Spinach, Cheddar and Feta Crustless Quiche

Guys, it’s been such a busy start to 2018.  I have a lot of catching up to do! I’m working hard to organize my recent recipes so that I can post them on the blog and I know you have been sooooooo patient.

If you have been following along on my Insta stories you may have already seen me throwing together the step by step of this beautiful crustless quiche.

Last weekend, I had the opportunity to host a family gathering for a triple birthday celebration. It was so much fun and this quiche along with another one were part of the menu. Needless to say, they were a big hit and I was left with one lowly piece for my lunch today.

One thing I do have problems figuring out, is how much is enough when serving a crowd. For this party, I made some standard brunch fare. Bagels, lox and schmears. Two quiches and some sweets. I have to say, although no one went home hungry I have this thing about having leftovers. I think it’s the MOTHER in me. When I perused the buffet I had set up I noted that that was not much to pack up and send home with the kids. This isn’t the way I usually roll. Next time I’m making more and I have calculated the amount of food I need to accomplish that mission.

If you’re wondering how many eggs were needed that day for the egg salad and quiches the answer is, A LOT! I used 15 for the salad and a 12 for the two quiches. A new meaning the phrase – “GET CRACKIN'”.

The other issue with these quiches was……..I kind of measured the ingredients. And by “kind of” I mean a handful of this and a dash of that. Don’t panic. I truly believe the recipe below is foolproof even if you add a bit extra cheese or whatever.

Oh, I forgot to tell you something.

The first time I made this quiche, I thought it would be a brilliant idea to use a fluted pan with a removable bottom. You know what I’m talking about right? The ones you use when when there is actually a CRUST involved.


This was a crustless quiche so DUH, when I poured the LIQUID ingredients inside the pan they immediately started to leak out. You do realize that sometimes I’m an idiot in the kitchen and I have no shame admitting it. When I realized what was happening I grabbed a ceramic quiche dish and transferred the contents (that hadn’t spilled out) into the vessel. Epic fail averted and never to be repeated again.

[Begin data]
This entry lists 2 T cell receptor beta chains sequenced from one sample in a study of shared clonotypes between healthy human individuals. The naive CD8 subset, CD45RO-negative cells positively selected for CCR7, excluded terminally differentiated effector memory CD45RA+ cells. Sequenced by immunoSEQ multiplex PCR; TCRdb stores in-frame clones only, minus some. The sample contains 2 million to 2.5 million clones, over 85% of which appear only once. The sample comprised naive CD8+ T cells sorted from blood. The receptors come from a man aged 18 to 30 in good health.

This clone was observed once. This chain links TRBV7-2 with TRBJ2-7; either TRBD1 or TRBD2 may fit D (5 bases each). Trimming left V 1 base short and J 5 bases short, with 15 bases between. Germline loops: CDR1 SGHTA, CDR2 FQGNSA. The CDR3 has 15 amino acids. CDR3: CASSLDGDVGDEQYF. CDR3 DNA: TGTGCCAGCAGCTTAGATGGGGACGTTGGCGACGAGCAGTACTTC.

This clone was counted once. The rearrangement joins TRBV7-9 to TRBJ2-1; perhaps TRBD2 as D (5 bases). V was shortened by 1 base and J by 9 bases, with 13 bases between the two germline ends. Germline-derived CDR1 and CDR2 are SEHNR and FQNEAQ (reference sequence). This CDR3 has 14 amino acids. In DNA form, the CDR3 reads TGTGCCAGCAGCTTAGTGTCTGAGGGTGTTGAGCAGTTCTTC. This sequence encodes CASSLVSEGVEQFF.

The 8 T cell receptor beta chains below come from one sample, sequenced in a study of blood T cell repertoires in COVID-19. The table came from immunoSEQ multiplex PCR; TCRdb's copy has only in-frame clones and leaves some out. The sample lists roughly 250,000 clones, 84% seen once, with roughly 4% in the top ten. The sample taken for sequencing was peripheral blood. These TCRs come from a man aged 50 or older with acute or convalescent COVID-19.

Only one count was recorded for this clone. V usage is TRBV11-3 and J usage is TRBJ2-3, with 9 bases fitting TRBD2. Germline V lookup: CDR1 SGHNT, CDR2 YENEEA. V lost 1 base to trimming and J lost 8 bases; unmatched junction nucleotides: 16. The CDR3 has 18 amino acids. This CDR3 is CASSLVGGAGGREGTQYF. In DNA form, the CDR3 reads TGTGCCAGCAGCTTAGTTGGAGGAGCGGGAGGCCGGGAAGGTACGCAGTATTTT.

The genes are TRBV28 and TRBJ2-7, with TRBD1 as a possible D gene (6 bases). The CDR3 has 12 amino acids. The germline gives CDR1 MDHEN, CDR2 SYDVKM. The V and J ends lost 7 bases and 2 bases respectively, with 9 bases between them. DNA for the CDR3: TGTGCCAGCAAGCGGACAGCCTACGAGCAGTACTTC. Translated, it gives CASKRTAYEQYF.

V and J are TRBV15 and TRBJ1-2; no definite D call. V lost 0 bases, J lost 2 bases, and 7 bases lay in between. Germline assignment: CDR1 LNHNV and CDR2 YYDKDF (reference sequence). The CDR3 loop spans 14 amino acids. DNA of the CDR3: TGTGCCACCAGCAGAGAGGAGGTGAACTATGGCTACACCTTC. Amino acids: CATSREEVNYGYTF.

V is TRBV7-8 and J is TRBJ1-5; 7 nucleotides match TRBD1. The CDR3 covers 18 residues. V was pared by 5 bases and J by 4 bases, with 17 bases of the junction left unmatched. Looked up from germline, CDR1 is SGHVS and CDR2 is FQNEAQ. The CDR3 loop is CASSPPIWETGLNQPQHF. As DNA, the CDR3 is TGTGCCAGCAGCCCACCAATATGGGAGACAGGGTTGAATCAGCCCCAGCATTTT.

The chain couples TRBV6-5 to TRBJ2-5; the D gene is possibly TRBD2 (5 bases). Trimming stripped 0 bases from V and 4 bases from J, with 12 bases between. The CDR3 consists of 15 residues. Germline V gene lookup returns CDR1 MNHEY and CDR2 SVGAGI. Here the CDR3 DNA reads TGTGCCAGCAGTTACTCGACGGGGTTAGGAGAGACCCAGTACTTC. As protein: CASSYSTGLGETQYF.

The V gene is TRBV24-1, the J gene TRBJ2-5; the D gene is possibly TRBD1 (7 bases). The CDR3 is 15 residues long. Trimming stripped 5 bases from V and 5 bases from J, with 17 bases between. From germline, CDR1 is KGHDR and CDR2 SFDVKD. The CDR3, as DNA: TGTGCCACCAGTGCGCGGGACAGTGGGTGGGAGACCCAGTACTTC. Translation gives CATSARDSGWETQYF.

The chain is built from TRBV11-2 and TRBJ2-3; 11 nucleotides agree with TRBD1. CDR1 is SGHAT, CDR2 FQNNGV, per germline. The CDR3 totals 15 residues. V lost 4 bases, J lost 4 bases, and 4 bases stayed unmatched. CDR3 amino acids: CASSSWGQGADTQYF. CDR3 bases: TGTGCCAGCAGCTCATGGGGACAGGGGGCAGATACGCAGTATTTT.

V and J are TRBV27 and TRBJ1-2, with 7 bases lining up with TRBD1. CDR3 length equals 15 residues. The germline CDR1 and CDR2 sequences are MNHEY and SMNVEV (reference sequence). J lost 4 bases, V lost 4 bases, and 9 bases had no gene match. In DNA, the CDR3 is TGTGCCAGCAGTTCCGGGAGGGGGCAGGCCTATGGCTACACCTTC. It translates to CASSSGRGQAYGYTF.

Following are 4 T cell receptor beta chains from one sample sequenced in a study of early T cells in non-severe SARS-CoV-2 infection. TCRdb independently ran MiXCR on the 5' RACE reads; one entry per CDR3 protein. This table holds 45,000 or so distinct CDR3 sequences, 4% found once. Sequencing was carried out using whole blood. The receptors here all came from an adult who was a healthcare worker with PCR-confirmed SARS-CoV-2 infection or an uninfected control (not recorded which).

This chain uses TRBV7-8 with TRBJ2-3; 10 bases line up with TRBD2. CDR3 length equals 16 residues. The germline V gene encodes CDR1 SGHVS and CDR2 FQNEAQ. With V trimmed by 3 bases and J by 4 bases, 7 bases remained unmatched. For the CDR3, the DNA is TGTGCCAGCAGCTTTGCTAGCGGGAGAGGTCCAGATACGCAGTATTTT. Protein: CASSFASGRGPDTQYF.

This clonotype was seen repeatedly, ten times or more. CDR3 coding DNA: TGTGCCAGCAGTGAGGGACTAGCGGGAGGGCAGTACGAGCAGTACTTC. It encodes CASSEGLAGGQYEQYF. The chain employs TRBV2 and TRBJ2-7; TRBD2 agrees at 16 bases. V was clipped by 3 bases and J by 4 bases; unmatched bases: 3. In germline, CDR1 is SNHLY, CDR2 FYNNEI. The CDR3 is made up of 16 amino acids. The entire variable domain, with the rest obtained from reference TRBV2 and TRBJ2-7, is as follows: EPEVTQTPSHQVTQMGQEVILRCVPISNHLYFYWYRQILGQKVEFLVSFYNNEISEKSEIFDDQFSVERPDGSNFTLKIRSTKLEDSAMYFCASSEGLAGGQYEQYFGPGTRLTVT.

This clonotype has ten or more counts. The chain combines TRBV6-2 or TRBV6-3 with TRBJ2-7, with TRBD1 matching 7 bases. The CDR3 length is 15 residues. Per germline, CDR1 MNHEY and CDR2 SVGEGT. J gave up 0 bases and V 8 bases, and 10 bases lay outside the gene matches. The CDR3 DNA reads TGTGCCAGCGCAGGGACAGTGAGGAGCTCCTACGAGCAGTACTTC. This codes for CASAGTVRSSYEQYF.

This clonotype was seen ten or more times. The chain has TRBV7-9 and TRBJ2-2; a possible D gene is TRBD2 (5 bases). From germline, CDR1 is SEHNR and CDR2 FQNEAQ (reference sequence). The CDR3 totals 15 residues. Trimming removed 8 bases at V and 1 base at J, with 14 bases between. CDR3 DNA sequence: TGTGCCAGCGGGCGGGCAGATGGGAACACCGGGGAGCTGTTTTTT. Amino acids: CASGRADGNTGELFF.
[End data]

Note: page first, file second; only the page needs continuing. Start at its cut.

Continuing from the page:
There are also two reasons I made this quiche crustless:

  1. Less calories
  2. Shear laziness

So? Do real quiches need a crust? You decide. No one even knew it was missing with this one.

4.0 from 1 reviews
Spinach Cheddar and Feta Cheese Crustless Quiche
Serves: 6
  • 2 cloves garlic, minced
  • 1 box frozen spinach, thawed
  • 2 cups fresh baby spinach
  • 6 large eggs
  • ½ cup milk
  • ½ cup cream (I used half and half)
  • ¼ cup feta cheese
  • ¼ cup fresh Parmesan cheese, grated
  • 1 cup shredded sharp cheddar cheese (or a mixture of white and cheddar)
  • Salt and pepper to taste
  1. Preheat the oven to 350ºF. Squeeze the excess moisture from the thawed spinach. And when I say squeeze, I mean SQUEEZE THE LIVING DAYLIGHTS OUT OF IT. This will ensure the quiche doesn't have a liquid bottom after it's baked.
  2. Add garlic and a pinch of salt and pepper to a skillet either spritzed lightly with non-stick spray (or a splash of olive oil). Sauté the and garlic and the fresh baby spinach until the soft.
  3. Coat a 9-inch pie or quiche dish with non-stick spray.
  4. Place the squeeze dried thawed spinach in the bottom of the pie dish. Place the sauteed baby spinach on top, followed by the crumbled feta cheese.
  5. In a medium bowl, whisk together the eggs, milk, cream and Parmesan cheese. Season lightly with pepper. Pour the egg mixture over the spinach and feta in the dish. Top with the shredded cheddar. Top with a few additional baby spinach leaves.
  6. Place the dish on a baking sheet for easy transfer in and out of the oven. Bake quiche for 45-55 minutes, or until the top is golden brown. Serve hot.


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  1. Hi Janelle, I can’t see anything that’s missing. The recipe has both frozen an fresh spinach in it. The fresh spinach leaves are lightly sautéed with the garlic. The reason I added both was for texture and visual appeal. You absolutely could use either or and just increase the amount if using only fresh spinach. The ratio is – 1 box frozen = 10 cups fresh that’s been sautéed. I hope this makes sense. Enjoy !!

  2. Hi,
    Looking forward to making this but not sure if something was left out of #2 –
    “Add garlic and a pinch of salt and pepper to a skillet either spritzed lightly with non-stick spray (or a splash of olive oil). Sauté the and garlic and the fresh baby spinach until the soft.”

    Is it the frozen Spinach? Thanks!

  3. Hi Rachale! A 10oz package of frozen spinach can be found at any local supermarket or you could use fresh baby spinach as well. Substitute in about 10-12 cups of the fresh. It cools down to about 1 cup or 8 oz believe it or not. Enjoy! Xo

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